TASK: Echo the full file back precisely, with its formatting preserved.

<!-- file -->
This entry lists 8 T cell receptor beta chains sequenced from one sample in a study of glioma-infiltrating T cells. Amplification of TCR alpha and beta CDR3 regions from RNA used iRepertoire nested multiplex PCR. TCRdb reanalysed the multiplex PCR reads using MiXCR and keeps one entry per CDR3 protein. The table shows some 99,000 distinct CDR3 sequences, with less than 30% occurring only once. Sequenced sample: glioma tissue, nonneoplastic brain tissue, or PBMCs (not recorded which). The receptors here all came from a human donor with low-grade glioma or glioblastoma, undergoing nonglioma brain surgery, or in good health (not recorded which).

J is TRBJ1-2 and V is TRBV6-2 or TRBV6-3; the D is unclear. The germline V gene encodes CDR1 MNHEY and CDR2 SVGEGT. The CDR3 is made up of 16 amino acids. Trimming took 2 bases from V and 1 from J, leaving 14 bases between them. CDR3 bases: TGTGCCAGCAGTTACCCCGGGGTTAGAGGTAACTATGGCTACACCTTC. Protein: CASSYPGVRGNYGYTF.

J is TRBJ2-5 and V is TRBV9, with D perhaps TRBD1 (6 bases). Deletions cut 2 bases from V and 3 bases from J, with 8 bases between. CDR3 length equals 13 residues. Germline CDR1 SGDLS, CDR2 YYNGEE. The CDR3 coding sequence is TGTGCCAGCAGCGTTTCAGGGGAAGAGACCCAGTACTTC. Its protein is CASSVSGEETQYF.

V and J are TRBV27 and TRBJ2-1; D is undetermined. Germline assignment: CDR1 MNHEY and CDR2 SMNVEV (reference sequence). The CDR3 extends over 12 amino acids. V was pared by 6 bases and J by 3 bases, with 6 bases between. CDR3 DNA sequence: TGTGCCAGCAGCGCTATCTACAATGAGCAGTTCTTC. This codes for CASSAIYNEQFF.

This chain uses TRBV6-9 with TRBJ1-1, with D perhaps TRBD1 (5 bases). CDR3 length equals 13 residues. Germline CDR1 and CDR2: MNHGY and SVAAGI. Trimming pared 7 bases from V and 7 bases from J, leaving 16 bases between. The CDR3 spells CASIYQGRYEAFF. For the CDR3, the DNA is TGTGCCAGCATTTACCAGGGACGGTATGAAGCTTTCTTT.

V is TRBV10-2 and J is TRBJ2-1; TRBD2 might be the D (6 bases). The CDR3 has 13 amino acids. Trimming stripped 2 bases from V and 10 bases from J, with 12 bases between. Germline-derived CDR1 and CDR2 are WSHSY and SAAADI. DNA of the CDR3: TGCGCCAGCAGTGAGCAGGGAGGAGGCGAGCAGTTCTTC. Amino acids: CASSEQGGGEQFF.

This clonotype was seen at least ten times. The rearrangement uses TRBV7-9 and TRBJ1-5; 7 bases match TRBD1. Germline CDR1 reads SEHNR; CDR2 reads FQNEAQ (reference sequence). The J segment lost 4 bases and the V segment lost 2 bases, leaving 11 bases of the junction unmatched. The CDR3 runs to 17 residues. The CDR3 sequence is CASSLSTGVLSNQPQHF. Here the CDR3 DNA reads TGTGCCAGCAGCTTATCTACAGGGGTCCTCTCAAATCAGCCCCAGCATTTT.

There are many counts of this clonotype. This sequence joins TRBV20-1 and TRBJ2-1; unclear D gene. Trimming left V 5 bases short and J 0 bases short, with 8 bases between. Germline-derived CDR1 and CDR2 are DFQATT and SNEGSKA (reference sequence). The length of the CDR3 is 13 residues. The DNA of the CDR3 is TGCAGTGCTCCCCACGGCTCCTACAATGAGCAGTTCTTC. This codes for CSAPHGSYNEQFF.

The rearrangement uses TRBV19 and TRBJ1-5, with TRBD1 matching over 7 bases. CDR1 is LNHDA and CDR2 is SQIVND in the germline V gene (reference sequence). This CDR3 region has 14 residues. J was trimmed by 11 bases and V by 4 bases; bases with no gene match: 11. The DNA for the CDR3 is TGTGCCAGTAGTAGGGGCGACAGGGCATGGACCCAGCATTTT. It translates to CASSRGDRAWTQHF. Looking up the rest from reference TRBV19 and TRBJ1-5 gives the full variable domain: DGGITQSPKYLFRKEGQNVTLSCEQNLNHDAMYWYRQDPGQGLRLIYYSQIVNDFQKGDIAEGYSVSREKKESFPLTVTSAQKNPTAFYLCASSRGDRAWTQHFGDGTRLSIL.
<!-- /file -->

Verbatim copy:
This entry lists 8 T cell receptor beta chains sequenced from one sample in a study of glioma-infiltrating T cells. Amplification of TCR alpha and beta CDR3 regions from RNA used iRepertoire nested multiplex PCR. TCRdb reanalysed the multiplex PCR reads using MiXCR and keeps one entry per CDR3 protein. The table shows some 99,000 distinct CDR3 sequences, with less than 30% occurring only once. Sequenced sample: glioma tissue, nonneoplastic brain tissue, or PBMCs (not recorded which). The receptors here all came from a human donor with low-grade glioma or glioblastoma, undergoing nonglioma brain surgery, or in good health (not recorded which).

J is TRBJ1-2 and V is TRBV6-2 or TRBV6-3; the D is unclear. The germline V gene encodes CDR1 MNHEY and CDR2 SVGEGT. The CDR3 is made up of 16 amino acids. Trimming took 2 bases from V and 1 from J, leaving 14 bases between them. CDR3 bases: TGTGCCAGCAGTTACCCCGGGGTTAGAGGTAACTATGGCTACACCTTC. Protein: CASSYPGVRGNYGYTF.

J is TRBJ2-5 and V is TRBV9, with D perhaps TRBD1 (6 bases). Deletions cut 2 bases from V and 3 bases from J, with 8 bases between. CDR3 length equals 13 residues. Germline CDR1 SGDLS, CDR2 YYNGEE. The CDR3 coding sequence is TGTGCCAGCAGCGTTTCAGGGGAAGAGACCCAGTACTTC. Its protein is CASSVSGEETQYF.

V and J are TRBV27 and TRBJ2-1; D is undetermined. Germline assignment: CDR1 MNHEY and CDR2 SMNVEV (reference sequence). The CDR3 extends over 12 amino acids. V was pared by 6 bases and J by 3 bases, with 6 bases between. CDR3 DNA sequence: TGTGCCAGCAGCGCTATCTACAATGAGCAGTTCTTC. This codes for CASSAIYNEQFF.

This chain uses TRBV6-9 with TRBJ1-1, with D perhaps TRBD1 (5 bases). CDR3 length equals 13 residues. Germline CDR1 and CDR2: MNHGY and SVAAGI. Trimming pared 7 bases from V and 7 bases from J, leaving 16 bases between. The CDR3 spells CASIYQGRYEAFF. For the CDR3, the DNA is TGTGCCAGCATTTACCAGGGACGGTATGAAGCTTTCTTT.

V is TRBV10-2 and J is TRBJ2-1; TRBD2 might be the D (6 bases). The CDR3 has 13 amino acids. Trimming stripped 2 bases from V and 10 bases from J, with 12 bases between. Germline-derived CDR1 and CDR2 are WSHSY and SAAADI. DNA of the CDR3: TGCGCCAGCAGTGAGCAGGGAGGAGGCGAGCAGTTCTTC. Amino acids: CASSEQGGGEQFF.

This clonotype was seen at least ten times. The rearrangement uses TRBV7-9 and TRBJ1-5; 7 bases match TRBD1. Germline CDR1 reads SEHNR; CDR2 reads FQNEAQ (reference sequence). The J segment lost 4 bases and the V segment lost 2 bases, leaving 11 bases of the junction unmatched. The CDR3 runs to 17 residues. The CDR3 sequence is CASSLSTGVLSNQPQHF. Here the CDR3 DNA reads TGTGCCAGCAGCTTATCTACAGGGGTCCTCTCAAATCAGCCCCAGCATTTT.

There are many counts of this clonotype. This sequence joins TRBV20-1 and TRBJ2-1; unclear D gene. Trimming left V 5 bases short and J 0 bases short, with 8 bases between. Germline-derived CDR1 and CDR2 are DFQATT and SNEGSKA (reference sequence). The length of the CDR3 is 13 residues. The DNA of the CDR3 is TGCAGTGCTCCCCACGGCTCCTACAATGAGCAGTTCTTC. This codes for CSAPHGSYNEQFF.

The rearrangement uses TRBV19 and TRBJ1-5, with TRBD1 matching over 7 bases. CDR1 is LNHDA and CDR2 is SQIVND in the germline V gene (reference sequence). This CDR3 region has 14 residues. J was trimmed by 11 bases and V by 4 bases; bases with no gene match: 11. The DNA for the CDR3 is TGTGCCAGTAGTAGGGGCGACAGGGCATGGACCCAGCATTTT. It translates to CASSRGDRAWTQHF. Looking up the rest from reference TRBV19 and TRBJ1-5 gives the full variable domain: DGGITQSPKYLFRKEGQNVTLSCEQNLNHDAMYWYRQDPGQGLRLIYYSQIVNDFQKGDIAEGYSVSREKKESFPLTVTSAQKNPTAFYLCASSRGDRAWTQHFGDGTRLSIL.